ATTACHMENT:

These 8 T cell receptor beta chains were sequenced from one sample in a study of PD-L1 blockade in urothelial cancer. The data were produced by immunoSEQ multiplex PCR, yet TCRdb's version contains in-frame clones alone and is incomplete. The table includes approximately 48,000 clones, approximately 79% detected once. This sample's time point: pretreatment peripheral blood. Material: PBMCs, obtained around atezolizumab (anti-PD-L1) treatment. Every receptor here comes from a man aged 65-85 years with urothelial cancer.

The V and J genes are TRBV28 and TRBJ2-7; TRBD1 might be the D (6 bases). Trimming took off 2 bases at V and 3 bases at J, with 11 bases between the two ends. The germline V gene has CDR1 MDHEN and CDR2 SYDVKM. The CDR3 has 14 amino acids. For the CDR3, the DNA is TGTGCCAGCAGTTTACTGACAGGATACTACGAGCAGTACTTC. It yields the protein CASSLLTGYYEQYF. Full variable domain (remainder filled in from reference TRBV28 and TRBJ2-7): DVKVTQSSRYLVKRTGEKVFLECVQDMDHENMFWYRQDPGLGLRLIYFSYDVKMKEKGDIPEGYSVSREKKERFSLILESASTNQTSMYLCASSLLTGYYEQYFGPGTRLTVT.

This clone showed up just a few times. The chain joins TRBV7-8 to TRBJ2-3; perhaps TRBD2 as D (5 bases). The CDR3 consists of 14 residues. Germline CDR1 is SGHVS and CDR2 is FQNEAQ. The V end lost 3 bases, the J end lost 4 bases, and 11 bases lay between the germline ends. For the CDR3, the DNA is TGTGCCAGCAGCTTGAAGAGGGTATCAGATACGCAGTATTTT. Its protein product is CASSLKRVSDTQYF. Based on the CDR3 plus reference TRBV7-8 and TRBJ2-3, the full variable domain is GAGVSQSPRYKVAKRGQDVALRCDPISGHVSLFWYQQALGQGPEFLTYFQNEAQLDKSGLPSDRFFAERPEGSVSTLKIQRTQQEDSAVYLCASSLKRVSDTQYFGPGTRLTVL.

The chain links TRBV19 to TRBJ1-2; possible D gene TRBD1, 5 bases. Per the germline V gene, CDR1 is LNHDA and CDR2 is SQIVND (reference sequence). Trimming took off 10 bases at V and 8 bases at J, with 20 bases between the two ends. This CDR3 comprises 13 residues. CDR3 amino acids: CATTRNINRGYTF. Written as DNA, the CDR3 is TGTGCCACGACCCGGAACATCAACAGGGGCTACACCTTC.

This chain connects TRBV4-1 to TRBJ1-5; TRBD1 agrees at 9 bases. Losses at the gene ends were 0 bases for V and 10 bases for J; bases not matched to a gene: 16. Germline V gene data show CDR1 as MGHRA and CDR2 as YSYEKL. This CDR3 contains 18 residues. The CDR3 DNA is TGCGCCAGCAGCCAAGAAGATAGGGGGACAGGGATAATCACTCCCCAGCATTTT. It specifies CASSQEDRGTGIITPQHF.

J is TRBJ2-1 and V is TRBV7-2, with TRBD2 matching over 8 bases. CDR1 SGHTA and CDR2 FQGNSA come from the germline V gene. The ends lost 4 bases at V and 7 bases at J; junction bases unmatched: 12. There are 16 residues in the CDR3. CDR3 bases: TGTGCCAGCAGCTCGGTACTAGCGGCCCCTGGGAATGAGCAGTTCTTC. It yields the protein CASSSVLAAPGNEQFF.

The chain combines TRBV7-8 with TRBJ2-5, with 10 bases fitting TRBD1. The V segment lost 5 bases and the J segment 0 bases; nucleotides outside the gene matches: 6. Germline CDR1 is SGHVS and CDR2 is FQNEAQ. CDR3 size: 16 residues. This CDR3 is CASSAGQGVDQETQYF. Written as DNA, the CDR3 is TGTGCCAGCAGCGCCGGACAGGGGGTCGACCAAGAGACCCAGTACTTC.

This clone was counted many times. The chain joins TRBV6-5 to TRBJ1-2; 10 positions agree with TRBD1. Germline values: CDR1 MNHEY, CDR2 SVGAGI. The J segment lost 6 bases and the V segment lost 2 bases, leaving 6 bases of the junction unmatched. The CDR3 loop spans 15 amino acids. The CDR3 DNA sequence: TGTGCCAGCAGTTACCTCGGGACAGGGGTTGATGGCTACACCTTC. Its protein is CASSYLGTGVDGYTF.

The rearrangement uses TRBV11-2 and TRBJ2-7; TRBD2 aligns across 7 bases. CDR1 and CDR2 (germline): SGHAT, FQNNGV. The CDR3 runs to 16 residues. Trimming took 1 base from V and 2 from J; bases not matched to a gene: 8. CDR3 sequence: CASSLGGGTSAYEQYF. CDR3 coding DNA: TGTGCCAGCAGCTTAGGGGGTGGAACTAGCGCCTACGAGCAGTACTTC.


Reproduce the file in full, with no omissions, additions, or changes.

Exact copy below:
These 8 T cell receptor beta chains were sequenced from one sample in a study of PD-L1 blockade in urothelial cancer. The data were produced by immunoSEQ multiplex PCR, yet TCRdb's version contains in-frame clones alone and is incomplete. The table includes approximately 48,000 clones, approximately 79% detected once. This sample's time point: pretreatment peripheral blood. Material: PBMCs, obtained around atezolizumab (anti-PD-L1) treatment. Every receptor here comes from a man aged 65-85 years with urothelial cancer.

The V and J genes are TRBV28 and TRBJ2-7; TRBD1 might be the D (6 bases). Trimming took off 2 bases at V and 3 bases at J, with 11 bases between the two ends. The germline V gene has CDR1 MDHEN and CDR2 SYDVKM. The CDR3 has 14 amino acids. For the CDR3, the DNA is TGTGCCAGCAGTTTACTGACAGGATACTACGAGCAGTACTTC. It yields the protein CASSLLTGYYEQYF. Full variable domain (remainder filled in from reference TRBV28 and TRBJ2-7): DVKVTQSSRYLVKRTGEKVFLECVQDMDHENMFWYRQDPGLGLRLIYFSYDVKMKEKGDIPEGYSVSREKKERFSLILESASTNQTSMYLCASSLLTGYYEQYFGPGTRLTVT.

This clone showed up just a few times. The chain joins TRBV7-8 to TRBJ2-3; perhaps TRBD2 as D (5 bases). The CDR3 consists of 14 residues. Germline CDR1 is SGHVS and CDR2 is FQNEAQ. The V end lost 3 bases, the J end lost 4 bases, and 11 bases lay between the germline ends. For the CDR3, the DNA is TGTGCCAGCAGCTTGAAGAGGGTATCAGATACGCAGTATTTT. Its protein product is CASSLKRVSDTQYF. Based on the CDR3 plus reference TRBV7-8 and TRBJ2-3, the full variable domain is GAGVSQSPRYKVAKRGQDVALRCDPISGHVSLFWYQQALGQGPEFLTYFQNEAQLDKSGLPSDRFFAERPEGSVSTLKIQRTQQEDSAVYLCASSLKRVSDTQYFGPGTRLTVL.

The chain links TRBV19 to TRBJ1-2; possible D gene TRBD1, 5 bases. Per the germline V gene, CDR1 is LNHDA and CDR2 is SQIVND (reference sequence). Trimming took off 10 bases at V and 8 bases at J, with 20 bases between the two ends. This CDR3 comprises 13 residues. CDR3 amino acids: CATTRNINRGYTF. Written as DNA, the CDR3 is TGTGCCACGACCCGGAACATCAACAGGGGCTACACCTTC.

This chain connects TRBV4-1 to TRBJ1-5; TRBD1 agrees at 9 bases. Losses at the gene ends were 0 bases for V and 10 bases for J; bases not matched to a gene: 16. Germline V gene data show CDR1 as MGHRA and CDR2 as YSYEKL. This CDR3 contains 18 residues. The CDR3 DNA is TGCGCCAGCAGCCAAGAAGATAGGGGGACAGGGATAATCACTCCCCAGCATTTT. It specifies CASSQEDRGTGIITPQHF.

J is TRBJ2-1 and V is TRBV7-2, with TRBD2 matching over 8 bases. CDR1 SGHTA and CDR2 FQGNSA come from the germline V gene. The ends lost 4 bases at V and 7 bases at J; junction bases unmatched: 12. There are 16 residues in the CDR3. CDR3 bases: TGTGCCAGCAGCTCGGTACTAGCGGCCCCTGGGAATGAGCAGTTCTTC. It yields the protein CASSSVLAAPGNEQFF.

The chain combines TRBV7-8 with TRBJ2-5, with 10 bases fitting TRBD1. The V segment lost 5 bases and the J segment 0 bases; nucleotides outside the gene matches: 6. Germline CDR1 is SGHVS and CDR2 is FQNEAQ. CDR3 size: 16 residues. This CDR3 is CASSAGQGVDQETQYF. Written as DNA, the CDR3 is TGTGCCAGCAGCGCCGGACAGGGGGTCGACCAAGAGACCCAGTACTTC.

This clone was counted many times. The chain joins TRBV6-5 to TRBJ1-2; 10 positions agree with TRBD1. Germline values: CDR1 MNHEY, CDR2 SVGAGI. The J segment lost 6 bases and the V segment lost 2 bases, leaving 6 bases of the junction unmatched. The CDR3 loop spans 15 amino acids. The CDR3 DNA sequence: TGTGCCAGCAGTTACCTCGGGACAGGGGTTGATGGCTACACCTTC. Its protein is CASSYLGTGVDGYTF.

The rearrangement uses TRBV11-2 and TRBJ2-7; TRBD2 aligns across 7 bases. CDR1 and CDR2 (germline): SGHAT, FQNNGV. The CDR3 runs to 16 residues. Trimming took 1 base from V and 2 from J; bases not matched to a gene: 8. CDR3 sequence: CASSLGGGTSAYEQYF. CDR3 coding DNA: TGTGCCAGCAGCTTAGGGGGTGGAACTAGCGCCTACGAGCAGTACTTC.